London Covid: Persistent cough after recovery and what the NHS says you can do about it
The effects on the respiratory system after Covid can be long-lasting, with many reporting a persistent cough for weeks or months after the infection clears. Although post-infectious coughs are common after any upper respiratory infection, they can cause pain and discomfort for those affected.
On March 28, it was reported that London hospital admissions of Covid patients were at their highest for almost two months. So here at MyLondon we’ve compiled the latest NHS guidance to help soothe your persistent cough.
The NHS says ‘while you are recovering from Covid you may continue to have a dry cough for some time’. This is because a cough – which is usually a reflex action to clear your lungs and trachea – becomes irritated by the excessive coughing, which eventually makes the cough worse.
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To help break this cycle, the NHS advises practicing “controlling your cough”. Although the NHS warns that it can be difficult to do this, using a combination of the techniques and continuing to practice them will be the most effective remedy for reducing your cough.
How do I control my dry cough?
Practice a “normal” breathing pattern – gentle, calm, diaphragmatic (belly breathing – feel the belly rise and fall as you inhale and exhale), nasal breathing at rest to begin with.
Close your mouth and swallow.
Inhale and exhale slowly through your nose until the urge to cough disappears.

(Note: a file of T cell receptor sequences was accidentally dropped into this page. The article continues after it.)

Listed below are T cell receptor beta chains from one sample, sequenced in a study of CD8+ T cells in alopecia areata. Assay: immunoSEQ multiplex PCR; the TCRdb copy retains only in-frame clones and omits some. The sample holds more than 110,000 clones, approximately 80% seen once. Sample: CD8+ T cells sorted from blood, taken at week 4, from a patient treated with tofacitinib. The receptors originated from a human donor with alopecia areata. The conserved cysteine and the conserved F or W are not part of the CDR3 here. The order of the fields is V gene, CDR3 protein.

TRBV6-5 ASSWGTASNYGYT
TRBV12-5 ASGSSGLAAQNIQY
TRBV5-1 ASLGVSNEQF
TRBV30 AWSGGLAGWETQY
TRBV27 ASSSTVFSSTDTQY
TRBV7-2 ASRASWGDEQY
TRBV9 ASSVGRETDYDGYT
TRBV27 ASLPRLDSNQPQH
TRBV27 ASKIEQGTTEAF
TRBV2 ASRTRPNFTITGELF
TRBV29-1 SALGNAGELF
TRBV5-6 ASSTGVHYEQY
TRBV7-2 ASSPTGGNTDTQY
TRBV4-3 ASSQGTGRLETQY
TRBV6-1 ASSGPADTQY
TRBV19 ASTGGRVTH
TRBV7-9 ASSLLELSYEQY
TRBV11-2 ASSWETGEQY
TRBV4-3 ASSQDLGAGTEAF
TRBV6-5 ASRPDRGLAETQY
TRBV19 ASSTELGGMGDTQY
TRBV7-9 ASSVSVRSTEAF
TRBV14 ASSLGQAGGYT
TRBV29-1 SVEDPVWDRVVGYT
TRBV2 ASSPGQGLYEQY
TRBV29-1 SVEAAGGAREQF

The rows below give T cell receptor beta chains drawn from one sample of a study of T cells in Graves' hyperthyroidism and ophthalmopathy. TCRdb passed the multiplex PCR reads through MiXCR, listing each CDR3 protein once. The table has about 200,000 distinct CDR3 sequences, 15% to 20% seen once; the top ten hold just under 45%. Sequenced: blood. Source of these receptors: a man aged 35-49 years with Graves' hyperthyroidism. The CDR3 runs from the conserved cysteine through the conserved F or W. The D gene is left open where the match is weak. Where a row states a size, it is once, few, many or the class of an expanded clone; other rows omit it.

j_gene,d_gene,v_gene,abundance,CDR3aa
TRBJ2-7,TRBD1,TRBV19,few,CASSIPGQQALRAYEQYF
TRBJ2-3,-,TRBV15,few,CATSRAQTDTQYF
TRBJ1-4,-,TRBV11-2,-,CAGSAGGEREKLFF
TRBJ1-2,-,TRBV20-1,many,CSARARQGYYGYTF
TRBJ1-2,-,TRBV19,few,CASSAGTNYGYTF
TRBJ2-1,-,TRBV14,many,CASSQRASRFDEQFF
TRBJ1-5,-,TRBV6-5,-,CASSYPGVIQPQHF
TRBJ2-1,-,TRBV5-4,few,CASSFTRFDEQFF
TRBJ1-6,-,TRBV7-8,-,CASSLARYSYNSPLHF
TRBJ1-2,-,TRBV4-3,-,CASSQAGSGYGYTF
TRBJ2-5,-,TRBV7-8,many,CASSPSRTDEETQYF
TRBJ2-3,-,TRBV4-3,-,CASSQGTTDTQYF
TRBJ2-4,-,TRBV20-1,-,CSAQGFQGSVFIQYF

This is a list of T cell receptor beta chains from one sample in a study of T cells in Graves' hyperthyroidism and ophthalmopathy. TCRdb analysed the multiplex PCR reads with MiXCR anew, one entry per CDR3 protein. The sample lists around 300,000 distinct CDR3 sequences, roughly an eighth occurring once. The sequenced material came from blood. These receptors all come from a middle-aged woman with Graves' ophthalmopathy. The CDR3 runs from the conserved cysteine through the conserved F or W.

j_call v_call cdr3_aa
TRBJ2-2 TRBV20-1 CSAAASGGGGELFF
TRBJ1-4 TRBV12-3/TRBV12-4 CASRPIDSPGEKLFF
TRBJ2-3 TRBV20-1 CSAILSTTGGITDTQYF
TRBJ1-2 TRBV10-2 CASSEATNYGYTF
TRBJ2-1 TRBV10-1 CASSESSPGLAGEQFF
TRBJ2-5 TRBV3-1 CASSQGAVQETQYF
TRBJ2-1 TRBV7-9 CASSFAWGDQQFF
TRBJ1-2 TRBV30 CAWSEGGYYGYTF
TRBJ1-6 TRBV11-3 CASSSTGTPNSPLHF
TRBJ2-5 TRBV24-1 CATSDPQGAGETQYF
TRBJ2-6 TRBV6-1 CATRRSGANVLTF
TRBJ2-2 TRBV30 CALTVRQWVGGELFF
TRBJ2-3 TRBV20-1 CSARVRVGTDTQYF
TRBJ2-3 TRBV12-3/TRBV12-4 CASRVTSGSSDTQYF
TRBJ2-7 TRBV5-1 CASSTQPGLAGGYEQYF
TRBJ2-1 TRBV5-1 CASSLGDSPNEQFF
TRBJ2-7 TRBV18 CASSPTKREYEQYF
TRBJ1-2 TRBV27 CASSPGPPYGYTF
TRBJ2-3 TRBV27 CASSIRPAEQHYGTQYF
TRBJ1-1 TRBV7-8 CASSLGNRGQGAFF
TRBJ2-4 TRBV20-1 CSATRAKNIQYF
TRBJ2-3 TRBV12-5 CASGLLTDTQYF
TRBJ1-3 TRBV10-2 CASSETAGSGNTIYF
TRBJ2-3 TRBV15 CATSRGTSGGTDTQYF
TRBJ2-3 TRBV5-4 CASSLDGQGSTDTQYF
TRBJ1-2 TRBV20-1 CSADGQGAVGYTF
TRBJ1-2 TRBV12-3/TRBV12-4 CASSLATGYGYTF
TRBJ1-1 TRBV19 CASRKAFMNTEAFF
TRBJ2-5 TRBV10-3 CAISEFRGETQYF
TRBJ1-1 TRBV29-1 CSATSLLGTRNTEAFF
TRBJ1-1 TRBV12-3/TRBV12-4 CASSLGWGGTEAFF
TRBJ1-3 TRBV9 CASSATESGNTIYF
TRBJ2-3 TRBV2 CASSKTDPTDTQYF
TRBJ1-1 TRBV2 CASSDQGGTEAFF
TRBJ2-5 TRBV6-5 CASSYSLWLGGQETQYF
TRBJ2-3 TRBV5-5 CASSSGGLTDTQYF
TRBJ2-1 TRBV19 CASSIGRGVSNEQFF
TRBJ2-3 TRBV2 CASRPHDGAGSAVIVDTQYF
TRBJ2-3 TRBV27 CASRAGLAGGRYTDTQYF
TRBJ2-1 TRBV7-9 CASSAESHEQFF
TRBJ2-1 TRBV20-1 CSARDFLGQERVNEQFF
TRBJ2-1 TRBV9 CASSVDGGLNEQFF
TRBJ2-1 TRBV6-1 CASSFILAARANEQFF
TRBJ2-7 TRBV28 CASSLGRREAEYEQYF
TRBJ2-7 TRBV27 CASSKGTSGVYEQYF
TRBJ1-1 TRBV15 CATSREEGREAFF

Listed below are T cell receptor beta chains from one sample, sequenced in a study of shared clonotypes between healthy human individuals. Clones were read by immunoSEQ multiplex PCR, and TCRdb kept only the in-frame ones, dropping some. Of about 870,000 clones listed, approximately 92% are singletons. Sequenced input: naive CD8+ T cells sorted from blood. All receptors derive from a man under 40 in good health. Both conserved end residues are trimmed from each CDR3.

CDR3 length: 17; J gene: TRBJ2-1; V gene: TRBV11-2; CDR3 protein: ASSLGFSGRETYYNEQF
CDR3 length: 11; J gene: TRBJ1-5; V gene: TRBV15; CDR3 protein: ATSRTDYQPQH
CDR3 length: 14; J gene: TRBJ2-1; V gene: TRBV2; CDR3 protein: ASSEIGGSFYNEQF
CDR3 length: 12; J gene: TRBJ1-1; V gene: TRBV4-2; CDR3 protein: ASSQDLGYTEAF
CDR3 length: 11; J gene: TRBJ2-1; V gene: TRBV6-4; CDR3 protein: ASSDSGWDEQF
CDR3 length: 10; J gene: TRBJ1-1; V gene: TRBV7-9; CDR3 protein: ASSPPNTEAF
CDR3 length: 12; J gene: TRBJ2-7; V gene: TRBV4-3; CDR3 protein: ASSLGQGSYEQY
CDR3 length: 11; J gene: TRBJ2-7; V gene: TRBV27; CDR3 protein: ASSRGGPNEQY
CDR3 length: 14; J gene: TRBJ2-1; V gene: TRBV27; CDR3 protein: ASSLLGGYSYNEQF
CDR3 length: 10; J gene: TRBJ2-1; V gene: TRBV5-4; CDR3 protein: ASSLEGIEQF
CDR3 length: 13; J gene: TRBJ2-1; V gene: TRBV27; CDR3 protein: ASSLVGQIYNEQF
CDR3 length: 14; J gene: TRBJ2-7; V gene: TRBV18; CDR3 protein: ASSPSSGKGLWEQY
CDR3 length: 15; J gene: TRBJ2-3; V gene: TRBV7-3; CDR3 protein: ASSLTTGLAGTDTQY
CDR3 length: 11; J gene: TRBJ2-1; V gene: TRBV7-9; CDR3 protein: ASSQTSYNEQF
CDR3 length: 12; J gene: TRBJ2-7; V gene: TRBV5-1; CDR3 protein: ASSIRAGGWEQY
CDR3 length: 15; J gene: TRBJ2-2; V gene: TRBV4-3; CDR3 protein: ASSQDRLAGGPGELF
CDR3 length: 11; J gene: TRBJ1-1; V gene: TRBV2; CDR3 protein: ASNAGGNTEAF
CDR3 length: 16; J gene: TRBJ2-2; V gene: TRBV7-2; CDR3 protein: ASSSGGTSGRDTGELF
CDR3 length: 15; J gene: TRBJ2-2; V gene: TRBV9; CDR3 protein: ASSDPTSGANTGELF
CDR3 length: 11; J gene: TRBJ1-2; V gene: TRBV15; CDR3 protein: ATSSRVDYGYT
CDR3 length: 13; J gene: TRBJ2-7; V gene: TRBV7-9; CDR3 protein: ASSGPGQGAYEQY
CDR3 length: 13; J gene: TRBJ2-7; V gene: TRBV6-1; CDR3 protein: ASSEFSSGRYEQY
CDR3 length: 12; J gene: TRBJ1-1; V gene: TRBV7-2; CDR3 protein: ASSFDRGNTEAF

Drink drinks (hot or cold) regularly.
Suck on hard candies or lozenges.
How can I relieve my wet cough?
Post-Covid, you may experience a wet or “productive” cough that feels quite chesty. Your airways and lungs work together to push mucus or phlegm up and out of your body. It is important to continue clearing secretions from your lungs to reduce the risk of recurrent lung infections and allow you to breathe more freely day to day.
- Make sure you are sitting upright and comfortably
- Inhale slowly and deeply through your nose and hold it up high for a count of three (if you can), then let it gently come out of your mouth. Repeat three to four times.
- Soft, relaxed breathing for 20-30 seconds
- Repeat steps two and three to three times
- Breathe out two to three times (Inhale slowly and deeply through your nose, then exhale the air quickly through your mouth, keeping your throat open as if drinking from a mirror)
- Repeat this for three to four cycles
During recovery, the NHS also advises to stay well hydrated, take inhalers and prescription medication if you have them, stay active and try steam inhalation. However, if your cough persists and you did not need to be hospitalized during your Covid infection, you should seek advice from your GP.
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